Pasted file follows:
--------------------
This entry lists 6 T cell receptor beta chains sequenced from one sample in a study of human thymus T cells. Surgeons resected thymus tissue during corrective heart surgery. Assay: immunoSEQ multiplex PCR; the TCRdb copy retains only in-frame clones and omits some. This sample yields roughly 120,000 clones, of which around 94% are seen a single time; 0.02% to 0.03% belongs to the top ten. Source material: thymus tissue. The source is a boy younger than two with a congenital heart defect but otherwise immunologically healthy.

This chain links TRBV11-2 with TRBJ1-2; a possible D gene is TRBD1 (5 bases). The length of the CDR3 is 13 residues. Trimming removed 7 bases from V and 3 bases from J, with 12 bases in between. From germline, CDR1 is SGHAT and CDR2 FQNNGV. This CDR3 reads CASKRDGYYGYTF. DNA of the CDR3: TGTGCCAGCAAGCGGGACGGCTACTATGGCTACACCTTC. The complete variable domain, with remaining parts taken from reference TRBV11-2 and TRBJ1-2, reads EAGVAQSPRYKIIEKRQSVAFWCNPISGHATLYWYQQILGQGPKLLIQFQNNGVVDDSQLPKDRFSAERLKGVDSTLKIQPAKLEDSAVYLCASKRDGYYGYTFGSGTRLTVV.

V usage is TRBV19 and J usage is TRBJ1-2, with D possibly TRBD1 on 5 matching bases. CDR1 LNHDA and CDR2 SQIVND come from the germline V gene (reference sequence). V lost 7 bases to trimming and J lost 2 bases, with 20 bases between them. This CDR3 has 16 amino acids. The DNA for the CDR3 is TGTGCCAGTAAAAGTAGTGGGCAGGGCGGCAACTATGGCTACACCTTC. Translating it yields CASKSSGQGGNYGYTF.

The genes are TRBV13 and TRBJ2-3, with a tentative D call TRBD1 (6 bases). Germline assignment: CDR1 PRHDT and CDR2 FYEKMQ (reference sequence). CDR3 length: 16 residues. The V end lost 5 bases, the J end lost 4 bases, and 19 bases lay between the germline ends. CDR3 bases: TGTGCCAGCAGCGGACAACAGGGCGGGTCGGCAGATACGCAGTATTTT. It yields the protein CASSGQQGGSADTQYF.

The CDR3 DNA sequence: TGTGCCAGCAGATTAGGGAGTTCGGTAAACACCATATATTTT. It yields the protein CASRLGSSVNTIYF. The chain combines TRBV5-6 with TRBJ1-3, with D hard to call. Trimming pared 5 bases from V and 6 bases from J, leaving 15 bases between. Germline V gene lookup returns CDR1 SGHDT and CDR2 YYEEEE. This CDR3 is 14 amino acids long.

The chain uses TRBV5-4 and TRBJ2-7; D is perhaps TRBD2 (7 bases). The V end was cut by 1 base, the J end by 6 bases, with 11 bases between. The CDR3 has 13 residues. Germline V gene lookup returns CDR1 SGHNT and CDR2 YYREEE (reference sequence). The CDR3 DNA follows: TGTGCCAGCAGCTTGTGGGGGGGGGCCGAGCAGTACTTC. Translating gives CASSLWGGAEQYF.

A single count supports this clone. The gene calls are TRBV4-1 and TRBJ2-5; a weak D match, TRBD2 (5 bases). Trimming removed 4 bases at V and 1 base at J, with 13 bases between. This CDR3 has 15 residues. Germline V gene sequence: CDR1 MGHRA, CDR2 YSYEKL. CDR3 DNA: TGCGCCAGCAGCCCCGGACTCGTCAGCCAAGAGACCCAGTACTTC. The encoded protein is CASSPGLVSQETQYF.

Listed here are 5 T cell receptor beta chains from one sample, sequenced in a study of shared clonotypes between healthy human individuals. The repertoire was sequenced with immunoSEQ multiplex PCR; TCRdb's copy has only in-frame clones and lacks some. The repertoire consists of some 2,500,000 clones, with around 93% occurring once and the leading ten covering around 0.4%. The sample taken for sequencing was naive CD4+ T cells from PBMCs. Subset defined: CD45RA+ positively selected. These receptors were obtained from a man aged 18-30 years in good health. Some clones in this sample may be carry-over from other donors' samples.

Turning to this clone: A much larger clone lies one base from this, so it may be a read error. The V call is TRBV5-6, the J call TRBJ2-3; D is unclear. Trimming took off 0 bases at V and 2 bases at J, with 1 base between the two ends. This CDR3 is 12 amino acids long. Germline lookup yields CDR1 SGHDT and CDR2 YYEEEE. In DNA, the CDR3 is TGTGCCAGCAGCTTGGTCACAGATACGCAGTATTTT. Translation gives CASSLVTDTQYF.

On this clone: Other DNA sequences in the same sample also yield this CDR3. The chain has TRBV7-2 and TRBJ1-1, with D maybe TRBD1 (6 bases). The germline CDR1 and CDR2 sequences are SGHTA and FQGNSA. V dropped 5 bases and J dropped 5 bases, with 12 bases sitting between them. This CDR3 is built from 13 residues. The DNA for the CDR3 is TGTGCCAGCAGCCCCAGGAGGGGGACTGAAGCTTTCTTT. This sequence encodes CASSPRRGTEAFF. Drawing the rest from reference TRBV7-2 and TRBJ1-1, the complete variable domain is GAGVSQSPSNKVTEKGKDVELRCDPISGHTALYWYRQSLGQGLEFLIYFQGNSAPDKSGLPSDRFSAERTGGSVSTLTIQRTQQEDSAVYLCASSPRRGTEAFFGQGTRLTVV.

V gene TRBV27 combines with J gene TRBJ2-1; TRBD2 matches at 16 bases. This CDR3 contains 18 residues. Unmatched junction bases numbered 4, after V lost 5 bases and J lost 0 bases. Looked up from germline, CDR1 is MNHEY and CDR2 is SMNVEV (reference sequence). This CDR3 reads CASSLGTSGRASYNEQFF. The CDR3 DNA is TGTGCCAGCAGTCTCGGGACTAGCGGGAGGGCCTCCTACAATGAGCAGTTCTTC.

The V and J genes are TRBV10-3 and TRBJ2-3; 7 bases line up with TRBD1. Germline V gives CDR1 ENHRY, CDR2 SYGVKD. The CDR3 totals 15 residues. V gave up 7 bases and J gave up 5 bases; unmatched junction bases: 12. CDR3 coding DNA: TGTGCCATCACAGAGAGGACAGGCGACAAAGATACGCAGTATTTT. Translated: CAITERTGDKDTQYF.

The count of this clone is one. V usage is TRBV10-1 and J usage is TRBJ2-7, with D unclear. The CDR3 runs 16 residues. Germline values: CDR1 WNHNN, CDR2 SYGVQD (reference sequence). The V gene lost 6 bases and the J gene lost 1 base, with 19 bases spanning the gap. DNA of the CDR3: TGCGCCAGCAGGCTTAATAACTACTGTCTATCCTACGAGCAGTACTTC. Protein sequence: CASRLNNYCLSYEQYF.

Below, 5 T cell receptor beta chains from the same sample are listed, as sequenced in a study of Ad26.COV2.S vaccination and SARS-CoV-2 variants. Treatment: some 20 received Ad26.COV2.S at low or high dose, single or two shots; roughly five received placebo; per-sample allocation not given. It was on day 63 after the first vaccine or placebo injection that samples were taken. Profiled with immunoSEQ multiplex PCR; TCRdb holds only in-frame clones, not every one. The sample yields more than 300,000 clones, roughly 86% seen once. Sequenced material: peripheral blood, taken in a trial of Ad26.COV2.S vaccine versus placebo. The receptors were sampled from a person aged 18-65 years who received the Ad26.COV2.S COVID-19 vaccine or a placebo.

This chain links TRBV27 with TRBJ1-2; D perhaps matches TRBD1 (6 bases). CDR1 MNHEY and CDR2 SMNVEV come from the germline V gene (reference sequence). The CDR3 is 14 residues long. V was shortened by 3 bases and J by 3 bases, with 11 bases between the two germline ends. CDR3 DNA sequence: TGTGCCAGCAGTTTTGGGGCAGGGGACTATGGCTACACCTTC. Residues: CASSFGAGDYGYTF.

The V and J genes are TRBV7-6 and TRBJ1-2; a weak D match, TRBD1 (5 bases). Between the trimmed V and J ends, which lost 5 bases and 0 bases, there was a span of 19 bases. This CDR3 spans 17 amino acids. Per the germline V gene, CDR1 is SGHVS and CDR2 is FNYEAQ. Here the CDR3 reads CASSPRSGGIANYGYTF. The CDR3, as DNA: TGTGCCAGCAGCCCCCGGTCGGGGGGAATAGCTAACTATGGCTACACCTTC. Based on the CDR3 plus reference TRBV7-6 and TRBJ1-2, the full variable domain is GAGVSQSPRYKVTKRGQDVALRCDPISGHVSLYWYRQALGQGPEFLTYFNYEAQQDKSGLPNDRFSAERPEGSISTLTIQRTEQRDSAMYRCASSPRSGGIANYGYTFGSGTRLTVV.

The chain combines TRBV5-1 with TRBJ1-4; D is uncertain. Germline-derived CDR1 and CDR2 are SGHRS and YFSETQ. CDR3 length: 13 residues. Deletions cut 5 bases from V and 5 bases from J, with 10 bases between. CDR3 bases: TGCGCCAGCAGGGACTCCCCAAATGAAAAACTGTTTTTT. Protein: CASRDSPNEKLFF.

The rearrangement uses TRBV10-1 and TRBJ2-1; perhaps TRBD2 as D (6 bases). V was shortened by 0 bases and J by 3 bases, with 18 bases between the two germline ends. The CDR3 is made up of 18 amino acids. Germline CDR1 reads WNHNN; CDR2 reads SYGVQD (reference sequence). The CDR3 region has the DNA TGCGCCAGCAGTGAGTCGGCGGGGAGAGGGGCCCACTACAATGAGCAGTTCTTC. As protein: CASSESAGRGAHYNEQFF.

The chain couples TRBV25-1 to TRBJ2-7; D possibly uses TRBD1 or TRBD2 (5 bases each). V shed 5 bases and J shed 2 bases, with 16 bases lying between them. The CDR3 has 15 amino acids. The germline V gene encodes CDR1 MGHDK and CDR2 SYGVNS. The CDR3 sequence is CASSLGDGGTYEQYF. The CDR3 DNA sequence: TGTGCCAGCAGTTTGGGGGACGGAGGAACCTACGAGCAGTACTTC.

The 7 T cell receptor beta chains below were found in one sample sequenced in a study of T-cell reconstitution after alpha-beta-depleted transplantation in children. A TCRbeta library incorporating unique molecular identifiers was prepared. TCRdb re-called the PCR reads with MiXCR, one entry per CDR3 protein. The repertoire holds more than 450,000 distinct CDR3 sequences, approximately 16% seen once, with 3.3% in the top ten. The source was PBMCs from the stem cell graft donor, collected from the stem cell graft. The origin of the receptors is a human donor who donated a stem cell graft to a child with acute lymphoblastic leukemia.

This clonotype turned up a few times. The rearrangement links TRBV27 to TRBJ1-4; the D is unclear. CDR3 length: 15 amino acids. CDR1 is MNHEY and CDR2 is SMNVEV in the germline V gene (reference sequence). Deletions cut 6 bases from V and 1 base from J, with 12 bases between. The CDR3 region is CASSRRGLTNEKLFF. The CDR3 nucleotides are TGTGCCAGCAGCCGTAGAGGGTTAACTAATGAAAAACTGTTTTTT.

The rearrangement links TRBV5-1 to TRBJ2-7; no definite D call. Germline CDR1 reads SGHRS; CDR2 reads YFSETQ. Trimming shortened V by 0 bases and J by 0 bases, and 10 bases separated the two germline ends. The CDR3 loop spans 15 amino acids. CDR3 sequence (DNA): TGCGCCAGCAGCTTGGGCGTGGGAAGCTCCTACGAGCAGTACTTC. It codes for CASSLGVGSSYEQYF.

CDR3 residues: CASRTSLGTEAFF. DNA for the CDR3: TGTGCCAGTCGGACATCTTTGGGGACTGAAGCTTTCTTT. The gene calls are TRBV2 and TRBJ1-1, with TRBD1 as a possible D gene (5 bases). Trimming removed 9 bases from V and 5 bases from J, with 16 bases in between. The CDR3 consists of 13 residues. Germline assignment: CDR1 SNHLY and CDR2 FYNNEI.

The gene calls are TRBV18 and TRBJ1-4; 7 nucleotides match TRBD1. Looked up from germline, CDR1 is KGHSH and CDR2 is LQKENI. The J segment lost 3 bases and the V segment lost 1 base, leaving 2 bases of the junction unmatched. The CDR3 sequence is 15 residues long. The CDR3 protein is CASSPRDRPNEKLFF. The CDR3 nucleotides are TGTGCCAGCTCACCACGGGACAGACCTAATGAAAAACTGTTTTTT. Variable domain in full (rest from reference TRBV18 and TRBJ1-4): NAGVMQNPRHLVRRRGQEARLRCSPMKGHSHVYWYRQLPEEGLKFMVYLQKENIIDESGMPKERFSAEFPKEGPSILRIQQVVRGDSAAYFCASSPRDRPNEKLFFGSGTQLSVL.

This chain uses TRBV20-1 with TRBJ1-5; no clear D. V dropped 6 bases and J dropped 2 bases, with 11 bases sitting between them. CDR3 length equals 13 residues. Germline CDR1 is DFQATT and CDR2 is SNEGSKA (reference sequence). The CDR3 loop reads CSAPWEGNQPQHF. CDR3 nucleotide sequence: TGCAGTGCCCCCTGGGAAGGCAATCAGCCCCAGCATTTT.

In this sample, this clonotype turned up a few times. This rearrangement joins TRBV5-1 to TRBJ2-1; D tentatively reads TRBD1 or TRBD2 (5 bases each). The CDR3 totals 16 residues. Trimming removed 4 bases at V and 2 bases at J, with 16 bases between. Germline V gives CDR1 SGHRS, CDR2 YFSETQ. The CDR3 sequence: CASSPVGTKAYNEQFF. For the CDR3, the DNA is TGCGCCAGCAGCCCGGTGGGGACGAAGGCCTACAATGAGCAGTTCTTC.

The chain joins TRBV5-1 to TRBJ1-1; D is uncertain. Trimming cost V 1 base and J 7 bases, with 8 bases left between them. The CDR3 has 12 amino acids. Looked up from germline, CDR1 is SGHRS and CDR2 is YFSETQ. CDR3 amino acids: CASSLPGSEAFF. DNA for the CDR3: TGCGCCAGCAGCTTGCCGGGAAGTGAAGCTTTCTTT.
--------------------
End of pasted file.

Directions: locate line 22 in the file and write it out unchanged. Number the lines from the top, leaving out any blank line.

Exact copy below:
The rearrangement links TRBV5-1 to TRBJ2-7; no definite D call. Germline CDR1 reads SGHRS; CDR2 reads YFSETQ. Trimming shortened V by 0 bases and J by 0 bases, and 10 bases separated the two germline ends. The CDR3 loop spans 15 amino acids. CDR3 sequence (DNA): TGCGCCAGCAGCTTGGGCGTGGGAAGCTCCTACGAGCAGTACTTC. It codes for CASSLGVGSSYEQYF.